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ECFA to take Taiwan on road to Hong Kong

ECFA to take Taiwan on road to Hong Kong

President Ma Ying-jeou and his rightist Chinese Nationalist Party (Kuomintang) government took Taiwan and its 23 million on a "great leap" toward a neo-colonial status with relationship to the authoritarian People's Republic of China when the controversial "Cross-Strait Economic Cooperation Framework Agreement" was signed yesterday in Chongqing.
Ma and numerous other senior KMT officials have long insisted that the ECFA was "purely economic" and would not erode our national sovereignty or "Taiwan's dignity," but the form and substantive content of the text of the ECFA signed yesterday afternoon in Chongqing between Taipei's Strait Exchange Foundation Chairman Chiang Ping-kun and Beijing's Association for Relations Across the Taiwan Strait Chairman Chen Yunlin blew away these rhetorical fig leafs.
Instead, the ECFA as signed has reduced Taiwan's status as a democratic and independent state to a status similar or even lower than the PRC's "special administrative regions" of Hong Kong and Macau.
The most telling signal of this reality was the date and place of the signing, which occurred precisely on the seventh anniversary of the signing of the "Closer Economic Partnership Agreement" between the PRC central government and the PRC's Hong Kong Special Administrative Region" and the location of the ceremony in Chongqing, the location of peace talks between the late KMT autocrat Chiang Kai-shek and the late CCP Chairman Mao Zedong in August 1945.
These "coincidences sent the symbolic messages that the pact was a "party to party agreement" between the KMT and CCP and that the ECFA was parallel to the CEPAs signed between Beijing and Hong Kong and Macau.
Indeed, Taiwan's status may be even less than Hong Kong since the signers of the ECFA are merely the chairman of two non-governmental organizations.
In contrast, the CEPA clearly used the official title of both the HKSAR and, in a footnote, explained that "the Mainland" stood for "the entire customs territory of the People's Republic of China."
The ECFA's use of the SEF and ARATS instead of the WTO titles, namely the "Separate Custom Territory of Taiwan, Penghu, Kinmen and Matsu" or "China," confirmed that the new pact is a bilateral agreement that is decidedly "not in accordance with the regulations of the World Trade Organization."
It is not unimportant that the latter phrase was highlighted as one of the principles of the CEPA, but was absent from the ECFA, which merely pretends to "be based on the principles of the World Trade Organization" but fails to specify under what principles or what regulation it is being signed, which should normally be Article 24 of the General Agreement on Tariffs and Trade.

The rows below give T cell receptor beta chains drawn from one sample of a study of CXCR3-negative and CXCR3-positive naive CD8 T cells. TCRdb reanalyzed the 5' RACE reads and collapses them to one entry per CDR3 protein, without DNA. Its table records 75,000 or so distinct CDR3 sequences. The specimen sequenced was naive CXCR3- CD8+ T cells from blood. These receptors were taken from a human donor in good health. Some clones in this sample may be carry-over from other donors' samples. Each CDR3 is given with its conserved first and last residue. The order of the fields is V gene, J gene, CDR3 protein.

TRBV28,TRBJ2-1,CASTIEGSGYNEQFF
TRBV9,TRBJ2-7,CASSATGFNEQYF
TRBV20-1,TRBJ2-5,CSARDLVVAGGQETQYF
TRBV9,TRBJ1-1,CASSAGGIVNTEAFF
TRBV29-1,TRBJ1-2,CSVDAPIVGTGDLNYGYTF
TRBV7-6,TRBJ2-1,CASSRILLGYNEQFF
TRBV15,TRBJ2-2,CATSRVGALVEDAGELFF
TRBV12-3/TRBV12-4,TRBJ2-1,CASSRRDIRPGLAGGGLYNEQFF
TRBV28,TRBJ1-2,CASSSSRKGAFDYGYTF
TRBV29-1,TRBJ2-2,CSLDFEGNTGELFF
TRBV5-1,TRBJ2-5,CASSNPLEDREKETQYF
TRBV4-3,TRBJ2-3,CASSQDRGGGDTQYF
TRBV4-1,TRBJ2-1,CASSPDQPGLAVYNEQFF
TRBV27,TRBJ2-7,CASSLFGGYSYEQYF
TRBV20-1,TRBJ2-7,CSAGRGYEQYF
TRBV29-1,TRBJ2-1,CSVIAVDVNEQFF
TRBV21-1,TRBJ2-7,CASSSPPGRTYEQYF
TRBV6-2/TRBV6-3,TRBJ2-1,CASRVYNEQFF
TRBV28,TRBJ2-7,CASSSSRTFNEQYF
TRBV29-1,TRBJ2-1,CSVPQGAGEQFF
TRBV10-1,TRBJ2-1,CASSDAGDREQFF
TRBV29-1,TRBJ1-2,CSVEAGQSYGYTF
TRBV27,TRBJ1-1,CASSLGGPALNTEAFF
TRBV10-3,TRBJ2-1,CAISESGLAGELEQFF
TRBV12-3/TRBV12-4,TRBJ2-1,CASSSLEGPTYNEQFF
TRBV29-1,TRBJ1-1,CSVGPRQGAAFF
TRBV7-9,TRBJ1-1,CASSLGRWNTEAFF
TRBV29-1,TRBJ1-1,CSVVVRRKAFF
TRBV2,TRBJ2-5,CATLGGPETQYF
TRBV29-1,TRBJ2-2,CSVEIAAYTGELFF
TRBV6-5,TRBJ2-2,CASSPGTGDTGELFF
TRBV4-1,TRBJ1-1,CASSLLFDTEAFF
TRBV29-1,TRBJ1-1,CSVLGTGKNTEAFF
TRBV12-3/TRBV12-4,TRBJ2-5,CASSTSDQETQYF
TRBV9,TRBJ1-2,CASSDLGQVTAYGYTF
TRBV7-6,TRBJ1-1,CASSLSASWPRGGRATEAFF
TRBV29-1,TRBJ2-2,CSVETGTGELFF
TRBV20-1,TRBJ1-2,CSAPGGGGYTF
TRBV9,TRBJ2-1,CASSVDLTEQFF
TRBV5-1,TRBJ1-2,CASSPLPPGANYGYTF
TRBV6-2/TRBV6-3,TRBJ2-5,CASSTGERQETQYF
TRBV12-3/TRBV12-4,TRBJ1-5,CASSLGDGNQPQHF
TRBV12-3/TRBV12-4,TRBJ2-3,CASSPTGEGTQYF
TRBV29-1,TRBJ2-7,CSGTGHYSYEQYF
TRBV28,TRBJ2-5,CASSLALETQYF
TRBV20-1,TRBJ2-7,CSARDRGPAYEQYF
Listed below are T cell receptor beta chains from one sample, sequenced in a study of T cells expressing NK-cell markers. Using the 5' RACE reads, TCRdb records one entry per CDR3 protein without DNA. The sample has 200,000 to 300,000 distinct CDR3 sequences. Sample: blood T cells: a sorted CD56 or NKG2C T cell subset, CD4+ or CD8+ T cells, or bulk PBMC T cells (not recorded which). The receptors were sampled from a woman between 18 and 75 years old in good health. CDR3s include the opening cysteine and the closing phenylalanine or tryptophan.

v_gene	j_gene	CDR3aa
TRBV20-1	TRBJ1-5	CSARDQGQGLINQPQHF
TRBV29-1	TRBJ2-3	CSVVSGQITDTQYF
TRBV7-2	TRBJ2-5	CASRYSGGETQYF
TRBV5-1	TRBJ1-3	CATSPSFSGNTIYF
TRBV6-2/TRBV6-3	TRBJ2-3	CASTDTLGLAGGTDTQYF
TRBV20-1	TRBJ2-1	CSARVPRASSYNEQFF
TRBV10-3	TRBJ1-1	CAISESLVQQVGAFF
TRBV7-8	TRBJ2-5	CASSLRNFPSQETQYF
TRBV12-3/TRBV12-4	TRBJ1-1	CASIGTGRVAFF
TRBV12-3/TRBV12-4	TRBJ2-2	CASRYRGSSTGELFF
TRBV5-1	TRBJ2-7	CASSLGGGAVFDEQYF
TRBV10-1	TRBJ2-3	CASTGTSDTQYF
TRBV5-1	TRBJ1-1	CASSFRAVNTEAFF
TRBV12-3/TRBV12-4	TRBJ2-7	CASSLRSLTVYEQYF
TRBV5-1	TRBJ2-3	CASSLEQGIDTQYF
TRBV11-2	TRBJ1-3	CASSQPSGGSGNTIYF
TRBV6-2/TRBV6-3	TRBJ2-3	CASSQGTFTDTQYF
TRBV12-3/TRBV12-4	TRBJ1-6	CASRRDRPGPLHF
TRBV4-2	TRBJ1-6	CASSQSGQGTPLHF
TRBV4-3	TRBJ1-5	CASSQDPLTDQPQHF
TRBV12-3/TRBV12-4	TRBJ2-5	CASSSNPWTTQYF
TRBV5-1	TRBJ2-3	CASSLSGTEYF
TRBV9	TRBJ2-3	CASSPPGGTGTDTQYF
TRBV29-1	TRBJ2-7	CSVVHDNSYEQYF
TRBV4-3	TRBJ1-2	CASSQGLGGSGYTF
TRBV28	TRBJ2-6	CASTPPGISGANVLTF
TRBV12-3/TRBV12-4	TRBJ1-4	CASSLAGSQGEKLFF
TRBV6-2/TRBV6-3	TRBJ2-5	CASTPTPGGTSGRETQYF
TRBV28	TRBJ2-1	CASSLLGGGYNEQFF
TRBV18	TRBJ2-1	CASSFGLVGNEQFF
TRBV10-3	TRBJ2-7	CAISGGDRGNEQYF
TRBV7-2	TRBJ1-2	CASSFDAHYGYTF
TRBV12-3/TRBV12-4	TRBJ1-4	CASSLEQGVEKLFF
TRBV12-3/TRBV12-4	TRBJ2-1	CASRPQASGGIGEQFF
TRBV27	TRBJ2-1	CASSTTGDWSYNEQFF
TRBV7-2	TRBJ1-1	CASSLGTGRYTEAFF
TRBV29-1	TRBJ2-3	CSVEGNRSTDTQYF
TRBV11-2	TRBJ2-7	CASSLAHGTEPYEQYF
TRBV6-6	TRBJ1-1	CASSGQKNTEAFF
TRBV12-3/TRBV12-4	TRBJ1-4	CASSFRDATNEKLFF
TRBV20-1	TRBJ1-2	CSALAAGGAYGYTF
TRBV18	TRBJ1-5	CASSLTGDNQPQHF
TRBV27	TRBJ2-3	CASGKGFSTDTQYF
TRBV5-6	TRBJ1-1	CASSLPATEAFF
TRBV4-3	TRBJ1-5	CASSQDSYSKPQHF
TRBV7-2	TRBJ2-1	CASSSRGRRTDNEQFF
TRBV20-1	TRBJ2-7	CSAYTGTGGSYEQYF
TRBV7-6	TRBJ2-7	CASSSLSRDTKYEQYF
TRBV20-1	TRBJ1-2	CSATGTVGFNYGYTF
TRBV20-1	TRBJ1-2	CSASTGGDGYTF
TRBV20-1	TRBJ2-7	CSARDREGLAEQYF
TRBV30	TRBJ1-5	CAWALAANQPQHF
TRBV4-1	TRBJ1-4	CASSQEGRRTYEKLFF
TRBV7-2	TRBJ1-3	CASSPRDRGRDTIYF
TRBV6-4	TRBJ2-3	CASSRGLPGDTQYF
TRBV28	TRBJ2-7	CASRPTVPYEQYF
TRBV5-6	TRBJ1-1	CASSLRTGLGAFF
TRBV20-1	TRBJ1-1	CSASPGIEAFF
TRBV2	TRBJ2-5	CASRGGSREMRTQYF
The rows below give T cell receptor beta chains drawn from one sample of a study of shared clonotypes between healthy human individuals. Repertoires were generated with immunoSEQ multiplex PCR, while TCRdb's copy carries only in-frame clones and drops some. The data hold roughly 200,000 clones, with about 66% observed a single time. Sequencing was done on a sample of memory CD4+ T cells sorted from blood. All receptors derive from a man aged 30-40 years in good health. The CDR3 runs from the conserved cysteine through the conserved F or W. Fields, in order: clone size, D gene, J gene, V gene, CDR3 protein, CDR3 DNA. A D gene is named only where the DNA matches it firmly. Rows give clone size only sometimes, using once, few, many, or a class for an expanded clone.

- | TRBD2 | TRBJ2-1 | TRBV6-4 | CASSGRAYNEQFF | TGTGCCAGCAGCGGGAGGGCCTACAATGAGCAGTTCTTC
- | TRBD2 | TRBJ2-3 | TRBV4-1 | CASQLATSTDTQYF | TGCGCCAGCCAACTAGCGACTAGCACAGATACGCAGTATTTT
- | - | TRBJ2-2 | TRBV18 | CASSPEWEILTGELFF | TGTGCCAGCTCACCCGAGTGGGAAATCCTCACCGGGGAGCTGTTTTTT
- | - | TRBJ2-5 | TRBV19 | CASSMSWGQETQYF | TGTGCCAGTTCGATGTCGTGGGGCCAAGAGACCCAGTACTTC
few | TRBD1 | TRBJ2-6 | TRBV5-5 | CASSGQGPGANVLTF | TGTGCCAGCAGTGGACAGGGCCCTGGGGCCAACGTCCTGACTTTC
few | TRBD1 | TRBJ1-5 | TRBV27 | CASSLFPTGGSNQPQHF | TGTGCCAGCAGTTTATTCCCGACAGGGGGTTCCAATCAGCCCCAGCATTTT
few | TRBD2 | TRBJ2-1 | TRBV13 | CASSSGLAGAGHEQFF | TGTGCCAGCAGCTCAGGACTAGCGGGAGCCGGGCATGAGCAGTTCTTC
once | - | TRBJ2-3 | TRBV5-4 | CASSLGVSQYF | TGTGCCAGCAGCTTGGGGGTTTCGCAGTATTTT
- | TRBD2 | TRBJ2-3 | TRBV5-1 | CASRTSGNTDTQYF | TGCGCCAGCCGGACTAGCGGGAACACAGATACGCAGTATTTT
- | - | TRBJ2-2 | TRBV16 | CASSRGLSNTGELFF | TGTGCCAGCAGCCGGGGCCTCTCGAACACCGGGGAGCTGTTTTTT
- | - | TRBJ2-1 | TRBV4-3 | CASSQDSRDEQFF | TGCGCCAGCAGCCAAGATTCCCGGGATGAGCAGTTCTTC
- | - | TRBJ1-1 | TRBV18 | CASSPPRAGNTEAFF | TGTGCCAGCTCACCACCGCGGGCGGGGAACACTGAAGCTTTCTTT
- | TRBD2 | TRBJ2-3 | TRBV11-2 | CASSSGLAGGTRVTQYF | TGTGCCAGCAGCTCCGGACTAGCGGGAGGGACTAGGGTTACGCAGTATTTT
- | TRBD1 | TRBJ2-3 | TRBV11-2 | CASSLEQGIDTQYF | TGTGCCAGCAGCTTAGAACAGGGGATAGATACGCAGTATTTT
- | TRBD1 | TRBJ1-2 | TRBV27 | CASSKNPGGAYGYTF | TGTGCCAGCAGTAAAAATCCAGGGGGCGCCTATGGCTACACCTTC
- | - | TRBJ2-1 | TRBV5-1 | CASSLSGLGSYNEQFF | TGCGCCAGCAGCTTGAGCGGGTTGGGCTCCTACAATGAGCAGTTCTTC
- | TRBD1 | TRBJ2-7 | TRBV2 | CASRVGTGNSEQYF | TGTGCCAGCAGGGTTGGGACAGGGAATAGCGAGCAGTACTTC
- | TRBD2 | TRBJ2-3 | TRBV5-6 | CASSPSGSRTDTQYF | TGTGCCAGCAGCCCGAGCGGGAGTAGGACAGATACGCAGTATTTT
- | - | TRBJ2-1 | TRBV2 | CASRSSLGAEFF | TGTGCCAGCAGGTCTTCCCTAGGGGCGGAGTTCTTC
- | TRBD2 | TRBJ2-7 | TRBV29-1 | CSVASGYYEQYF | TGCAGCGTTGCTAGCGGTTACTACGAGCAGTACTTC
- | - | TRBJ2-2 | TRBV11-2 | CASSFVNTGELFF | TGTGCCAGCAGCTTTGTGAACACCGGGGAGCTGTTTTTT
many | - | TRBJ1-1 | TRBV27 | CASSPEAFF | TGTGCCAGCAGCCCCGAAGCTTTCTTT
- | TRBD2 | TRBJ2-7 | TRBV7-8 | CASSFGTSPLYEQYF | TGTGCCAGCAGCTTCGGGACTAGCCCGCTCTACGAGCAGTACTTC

The lack of a specific referent to the WTO rule book may allow for some flexibility in avoiding WTO requirements for free trade agreements, such as that "substantively most of the trade" should be liberalized and tariff free within a decade, but at the cost of abandoning or at least putting into a political limbo Taiwan's hard-won international status in the multilateral WTO.
Another common point with the CEPA lies in the ECFA's establishment of a bilateral "cross-strait economic cooperation commission" vested with powers to negotiate further agreements and interpret and resolve disputes.
Moreover, Appendix Three of the ECFA specially excludes the right of either side to use WTO "trade remedies" and thus reduces Taiwan's defenses, such as "anti-dumping" or "anti-subsidy" duties or "national security" or cultural exceptions, against the PRC's institutionalized "social dumping."
While the ECFA has a termination clause, its vague wording and lack of a defined time of effect indicates that its presence is merely an empty formality.
The invisible price tag
Significantly, the comprehensive economic cooperation agreement between the PRC and the Association of Southeast Asian Nations specifically establishes separate and impartial tribunals to handle disputes and explicitly grants the right to use WTO trade remedies in dealing with "early harvest" imports from the PRC.
It should be clear that the ECFA is by no means a normal free trade or economic cooperation agreement but is a bilateral pact signed between two entities of unclear mutual status and which lies outside of the WTO framework.
If the mutual nature of the relationship between the two signing parties is not clarified in the ECFA agreement itself, the claims by Ma and other KMT officials that the ECFA "will not contain" language that denigrates Taiwan's sovereignty are rendered irrelevant because the real nature of the bilateral relationship is defined outside the ECFA's formal wording.
Instead, this definition was clearly laid down by the Dec. 31, 2008 six - point statement by PRC State Chairman and CCP General Secretary Hu Jintao that cross-strait economic cooperation will take place under the umbrella of Beijing's "one China principle," which defines Taiwan as part of the PRC, and the KMT's tacit acceptance of this "domestic" neocolonial status.


Updated : 2021-05-12 03:03 GMT+08:00